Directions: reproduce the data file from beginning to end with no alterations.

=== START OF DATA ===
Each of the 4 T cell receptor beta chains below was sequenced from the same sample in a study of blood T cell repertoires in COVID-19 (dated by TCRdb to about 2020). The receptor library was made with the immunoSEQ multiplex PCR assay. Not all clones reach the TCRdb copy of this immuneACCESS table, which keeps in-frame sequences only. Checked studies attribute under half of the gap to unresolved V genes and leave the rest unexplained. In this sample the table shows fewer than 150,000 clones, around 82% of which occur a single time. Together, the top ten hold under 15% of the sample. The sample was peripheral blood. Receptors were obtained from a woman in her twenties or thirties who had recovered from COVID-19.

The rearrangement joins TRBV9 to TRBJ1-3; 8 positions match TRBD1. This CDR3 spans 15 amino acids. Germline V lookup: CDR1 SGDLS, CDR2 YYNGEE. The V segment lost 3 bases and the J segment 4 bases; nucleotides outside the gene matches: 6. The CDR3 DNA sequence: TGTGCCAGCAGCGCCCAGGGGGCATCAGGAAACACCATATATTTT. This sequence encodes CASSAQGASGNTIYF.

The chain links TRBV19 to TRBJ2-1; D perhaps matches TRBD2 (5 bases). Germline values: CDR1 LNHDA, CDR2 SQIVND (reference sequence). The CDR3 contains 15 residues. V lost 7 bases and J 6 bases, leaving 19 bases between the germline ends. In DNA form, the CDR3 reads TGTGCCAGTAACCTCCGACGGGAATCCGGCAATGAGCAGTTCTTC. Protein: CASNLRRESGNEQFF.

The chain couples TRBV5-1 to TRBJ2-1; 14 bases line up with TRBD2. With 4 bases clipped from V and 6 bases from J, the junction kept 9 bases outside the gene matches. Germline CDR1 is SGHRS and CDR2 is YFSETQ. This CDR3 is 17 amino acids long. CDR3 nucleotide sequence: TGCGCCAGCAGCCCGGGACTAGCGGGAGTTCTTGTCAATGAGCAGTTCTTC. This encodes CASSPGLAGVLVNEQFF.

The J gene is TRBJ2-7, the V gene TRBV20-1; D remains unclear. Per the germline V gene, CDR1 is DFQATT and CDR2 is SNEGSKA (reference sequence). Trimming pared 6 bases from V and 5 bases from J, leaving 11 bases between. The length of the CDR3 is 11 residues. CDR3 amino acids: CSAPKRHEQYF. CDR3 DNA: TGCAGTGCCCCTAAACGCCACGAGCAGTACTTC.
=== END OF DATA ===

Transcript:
Each of the 4 T cell receptor beta chains below was sequenced from the same sample in a study of blood T cell repertoires in COVID-19 (dated by TCRdb to about 2020). The receptor library was made with the immunoSEQ multiplex PCR assay. Not all clones reach the TCRdb copy of this immuneACCESS table, which keeps in-frame sequences only. Checked studies attribute under half of the gap to unresolved V genes and leave the rest unexplained. In this sample the table shows fewer than 150,000 clones, around 82% of which occur a single time. Together, the top ten hold under 15% of the sample. The sample was peripheral blood. Receptors were obtained from a woman in her twenties or thirties who had recovered from COVID-19.

The rearrangement joins TRBV9 to TRBJ1-3; 8 positions match TRBD1. This CDR3 spans 15 amino acids. Germline V lookup: CDR1 SGDLS, CDR2 YYNGEE. The V segment lost 3 bases and the J segment 4 bases; nucleotides outside the gene matches: 6. The CDR3 DNA sequence: TGTGCCAGCAGCGCCCAGGGGGCATCAGGAAACACCATATATTTT. This sequence encodes CASSAQGASGNTIYF.

The chain links TRBV19 to TRBJ2-1; D perhaps matches TRBD2 (5 bases). Germline values: CDR1 LNHDA, CDR2 SQIVND (reference sequence). The CDR3 contains 15 residues. V lost 7 bases and J 6 bases, leaving 19 bases between the germline ends. In DNA form, the CDR3 reads TGTGCCAGTAACCTCCGACGGGAATCCGGCAATGAGCAGTTCTTC. Protein: CASNLRRESGNEQFF.

The chain couples TRBV5-1 to TRBJ2-1; 14 bases line up with TRBD2. With 4 bases clipped from V and 6 bases from J, the junction kept 9 bases outside the gene matches. Germline CDR1 is SGHRS and CDR2 is YFSETQ. This CDR3 is 17 amino acids long. CDR3 nucleotide sequence: TGCGCCAGCAGCCCGGGACTAGCGGGAGTTCTTGTCAATGAGCAGTTCTTC. This encodes CASSPGLAGVLVNEQFF.

The J gene is TRBJ2-7, the V gene TRBV20-1; D remains unclear. Per the germline V gene, CDR1 is DFQATT and CDR2 is SNEGSKA (reference sequence). Trimming pared 6 bases from V and 5 bases from J, leaving 11 bases between. The length of the CDR3 is 11 residues. CDR3 amino acids: CSAPKRHEQYF. CDR3 DNA: TGCAGTGCCCCTAAACGCCACGAGCAGTACTTC.